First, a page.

“The pandemic and resulting school closures certainly opened the eyes of many educators and policymakers to the reality that many students lack access to appropriate learning technology outside of school,” said Dr. Julie A. Evans, CEO of Project Tomorrow. “We must continue to ask tough questions about the inequities in learning opportunities that exist, whether schools are open or closed. We hope that this executive report can support those important discussions from the classroom to the school board meeting.”
“This year’s shift to digital learning is unearthing numerous areas of opportunity for K-12, including closing the gap on inequality,” said Christina Fleming, Vice President of K-12 at Blackboard. “Students need consistent access to learning tools, resources, Internet, and emotional support no matter their background. This executive report puts a spotlight on what we can do as an educational community to equal the playing field and help every student achieve their highest level of success.”
As the new school year is starting, many school and district leaders are using the experiences from the spring to re-invent and re-imagine education in their communities. To support that work within schools and districts, Project Tomorrow and Blackboard have collaborated on a new series of four executive reports under the banner of 90 Days that Changed K-12 Teaching and Learning. In addition to the spotlight on equity in learning, the series addresses three other key considerations emerging from the spring 2020 virtual learning experiences:
- The changing views of digital learning due to the increased use of the technology tools during school closures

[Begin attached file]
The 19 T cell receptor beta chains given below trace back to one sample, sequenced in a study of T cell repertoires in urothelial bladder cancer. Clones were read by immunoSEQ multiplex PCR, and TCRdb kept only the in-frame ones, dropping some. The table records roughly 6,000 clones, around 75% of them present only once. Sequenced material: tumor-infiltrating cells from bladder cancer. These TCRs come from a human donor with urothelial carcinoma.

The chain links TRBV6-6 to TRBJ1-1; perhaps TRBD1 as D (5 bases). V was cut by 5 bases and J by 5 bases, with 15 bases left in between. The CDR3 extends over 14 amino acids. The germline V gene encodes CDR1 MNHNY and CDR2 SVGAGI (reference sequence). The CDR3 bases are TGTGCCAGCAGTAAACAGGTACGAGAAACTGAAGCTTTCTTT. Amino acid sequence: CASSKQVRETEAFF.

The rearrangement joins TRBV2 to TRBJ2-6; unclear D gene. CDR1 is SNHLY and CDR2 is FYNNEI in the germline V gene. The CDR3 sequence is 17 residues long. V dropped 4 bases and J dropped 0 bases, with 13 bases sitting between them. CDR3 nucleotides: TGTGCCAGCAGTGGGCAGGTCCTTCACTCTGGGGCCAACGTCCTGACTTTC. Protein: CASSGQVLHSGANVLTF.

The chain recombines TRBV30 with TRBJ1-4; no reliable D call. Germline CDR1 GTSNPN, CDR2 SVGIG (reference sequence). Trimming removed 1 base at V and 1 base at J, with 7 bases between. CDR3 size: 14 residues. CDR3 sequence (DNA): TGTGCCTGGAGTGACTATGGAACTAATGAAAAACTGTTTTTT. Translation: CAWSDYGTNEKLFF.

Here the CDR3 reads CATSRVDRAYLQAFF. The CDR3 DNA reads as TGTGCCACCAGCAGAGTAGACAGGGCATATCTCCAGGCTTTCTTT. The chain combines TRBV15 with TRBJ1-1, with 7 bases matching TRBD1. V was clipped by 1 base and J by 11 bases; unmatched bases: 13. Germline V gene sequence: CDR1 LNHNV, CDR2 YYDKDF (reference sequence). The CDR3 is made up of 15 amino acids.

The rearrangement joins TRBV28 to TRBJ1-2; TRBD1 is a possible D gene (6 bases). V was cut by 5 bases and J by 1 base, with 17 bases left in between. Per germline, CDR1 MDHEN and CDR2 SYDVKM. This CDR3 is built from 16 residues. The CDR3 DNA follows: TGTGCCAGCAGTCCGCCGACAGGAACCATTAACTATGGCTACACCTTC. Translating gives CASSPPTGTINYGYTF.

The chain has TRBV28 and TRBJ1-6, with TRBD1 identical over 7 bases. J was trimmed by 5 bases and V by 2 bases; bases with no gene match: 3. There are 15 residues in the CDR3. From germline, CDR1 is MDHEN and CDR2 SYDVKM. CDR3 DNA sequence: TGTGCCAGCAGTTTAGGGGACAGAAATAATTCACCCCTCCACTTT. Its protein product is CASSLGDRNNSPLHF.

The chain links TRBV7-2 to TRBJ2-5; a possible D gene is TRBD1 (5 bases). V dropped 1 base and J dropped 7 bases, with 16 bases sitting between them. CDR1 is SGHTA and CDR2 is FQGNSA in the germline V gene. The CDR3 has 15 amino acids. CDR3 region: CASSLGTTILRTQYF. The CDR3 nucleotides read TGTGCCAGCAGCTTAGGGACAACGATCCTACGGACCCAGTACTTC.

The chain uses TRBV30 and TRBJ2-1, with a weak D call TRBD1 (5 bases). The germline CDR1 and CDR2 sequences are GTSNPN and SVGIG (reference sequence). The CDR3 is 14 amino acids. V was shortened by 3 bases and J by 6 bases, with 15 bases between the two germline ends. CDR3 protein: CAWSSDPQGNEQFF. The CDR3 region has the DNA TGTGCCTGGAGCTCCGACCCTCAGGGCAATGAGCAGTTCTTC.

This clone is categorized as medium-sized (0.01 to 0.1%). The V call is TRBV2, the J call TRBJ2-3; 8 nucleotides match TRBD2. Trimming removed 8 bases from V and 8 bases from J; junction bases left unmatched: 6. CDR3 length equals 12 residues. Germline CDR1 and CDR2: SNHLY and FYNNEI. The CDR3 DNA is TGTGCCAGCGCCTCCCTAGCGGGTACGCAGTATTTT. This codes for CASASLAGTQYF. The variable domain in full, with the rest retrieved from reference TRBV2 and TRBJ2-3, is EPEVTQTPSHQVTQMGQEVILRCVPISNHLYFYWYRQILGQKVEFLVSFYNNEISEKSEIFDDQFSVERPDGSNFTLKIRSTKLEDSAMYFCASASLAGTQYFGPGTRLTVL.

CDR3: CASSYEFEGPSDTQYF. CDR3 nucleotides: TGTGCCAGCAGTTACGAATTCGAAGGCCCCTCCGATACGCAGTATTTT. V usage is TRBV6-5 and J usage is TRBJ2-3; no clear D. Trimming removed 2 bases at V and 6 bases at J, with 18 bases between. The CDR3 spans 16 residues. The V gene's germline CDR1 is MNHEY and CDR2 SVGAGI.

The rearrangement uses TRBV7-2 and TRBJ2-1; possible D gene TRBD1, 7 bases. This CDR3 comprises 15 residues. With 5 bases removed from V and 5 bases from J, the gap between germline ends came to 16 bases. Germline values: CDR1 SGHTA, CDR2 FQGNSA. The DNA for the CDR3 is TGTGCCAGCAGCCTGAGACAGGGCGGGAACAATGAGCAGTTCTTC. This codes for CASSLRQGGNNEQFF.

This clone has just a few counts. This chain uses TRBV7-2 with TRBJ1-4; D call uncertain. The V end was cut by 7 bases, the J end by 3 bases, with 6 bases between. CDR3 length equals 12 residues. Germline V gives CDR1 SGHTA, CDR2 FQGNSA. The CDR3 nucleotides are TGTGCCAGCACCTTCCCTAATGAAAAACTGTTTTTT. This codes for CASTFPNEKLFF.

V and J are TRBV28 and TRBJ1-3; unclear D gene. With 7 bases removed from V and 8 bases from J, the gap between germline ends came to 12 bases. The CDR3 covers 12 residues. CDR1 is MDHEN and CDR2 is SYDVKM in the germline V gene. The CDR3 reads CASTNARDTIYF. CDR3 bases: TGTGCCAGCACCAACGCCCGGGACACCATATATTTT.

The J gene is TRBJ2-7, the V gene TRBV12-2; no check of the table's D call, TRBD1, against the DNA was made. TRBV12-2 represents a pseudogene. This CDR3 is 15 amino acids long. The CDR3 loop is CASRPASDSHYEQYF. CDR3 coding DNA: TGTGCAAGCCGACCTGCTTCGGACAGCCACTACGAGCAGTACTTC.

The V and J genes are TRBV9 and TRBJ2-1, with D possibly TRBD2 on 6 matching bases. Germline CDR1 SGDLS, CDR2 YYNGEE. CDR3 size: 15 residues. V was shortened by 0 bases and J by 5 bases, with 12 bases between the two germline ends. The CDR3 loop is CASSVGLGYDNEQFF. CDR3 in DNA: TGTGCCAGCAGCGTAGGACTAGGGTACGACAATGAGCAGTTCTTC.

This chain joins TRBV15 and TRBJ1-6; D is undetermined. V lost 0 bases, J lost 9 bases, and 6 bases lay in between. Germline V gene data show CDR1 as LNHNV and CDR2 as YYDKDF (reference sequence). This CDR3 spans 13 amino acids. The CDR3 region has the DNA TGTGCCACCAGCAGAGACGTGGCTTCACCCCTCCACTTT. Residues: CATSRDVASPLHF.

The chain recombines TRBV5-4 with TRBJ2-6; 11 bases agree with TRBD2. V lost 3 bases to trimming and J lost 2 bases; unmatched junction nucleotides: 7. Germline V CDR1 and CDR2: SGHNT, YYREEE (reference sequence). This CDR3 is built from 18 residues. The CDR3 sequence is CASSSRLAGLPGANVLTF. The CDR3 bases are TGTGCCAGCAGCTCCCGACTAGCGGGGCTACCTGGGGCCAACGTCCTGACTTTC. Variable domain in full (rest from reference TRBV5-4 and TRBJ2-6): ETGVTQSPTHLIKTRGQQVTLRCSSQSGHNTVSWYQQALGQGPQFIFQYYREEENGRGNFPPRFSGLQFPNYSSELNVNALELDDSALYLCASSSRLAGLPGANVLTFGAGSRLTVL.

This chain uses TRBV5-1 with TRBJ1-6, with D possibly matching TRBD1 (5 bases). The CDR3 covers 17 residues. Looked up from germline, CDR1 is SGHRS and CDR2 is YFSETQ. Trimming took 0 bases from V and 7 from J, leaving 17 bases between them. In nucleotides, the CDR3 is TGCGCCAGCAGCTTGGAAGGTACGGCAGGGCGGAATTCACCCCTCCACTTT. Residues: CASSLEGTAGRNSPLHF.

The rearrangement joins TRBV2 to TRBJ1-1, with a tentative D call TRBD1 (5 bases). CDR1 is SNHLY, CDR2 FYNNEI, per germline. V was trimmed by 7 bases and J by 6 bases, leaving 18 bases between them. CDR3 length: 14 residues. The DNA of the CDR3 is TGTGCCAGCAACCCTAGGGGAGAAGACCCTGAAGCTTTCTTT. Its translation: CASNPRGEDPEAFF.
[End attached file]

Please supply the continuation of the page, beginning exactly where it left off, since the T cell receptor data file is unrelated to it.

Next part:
- The importance of effective student – teacher communications to the learning process
- The long overdue need to change our thinking about student ownership of learning
More information on the series and downloadable links to the reports are available here: https://tomorrow.org/speakup/2020-90-Days-That-Changed-K-12-Teaching-Learning.html
About Project Tomorrow
Project Tomorrow’s nonprofit mission is to support the effective implementation of research-based learning experiences for students in K-12 schools. The organization’s landmark research is the Speak Up Research Project which annually polls K-12 students, parents, educators and community members about the impact of technology resources on learning experiences both in school and out of school, and represents the largest collection of authentic, unfiltered stakeholder voice on digital learning. Since 2003, almost 6 million K-12 students, parents, teachers, librarians, principals, technology leaders, district administrators and members of the community have shared their views and ideas through the Speak Up Project. Learn more at www.tomorrow.org.
Blackboard is a leading EdTech company, serving higher education, K-12, business and government clients around the world. We connect a deep understanding of education with the power of technology to continuously push the boundaries of learning. Our mission is to advance learning together with the world's education community, so that all learners, educators and institutions can realize their goals today and prepare for tomorrow.
Contact: D'Anthony White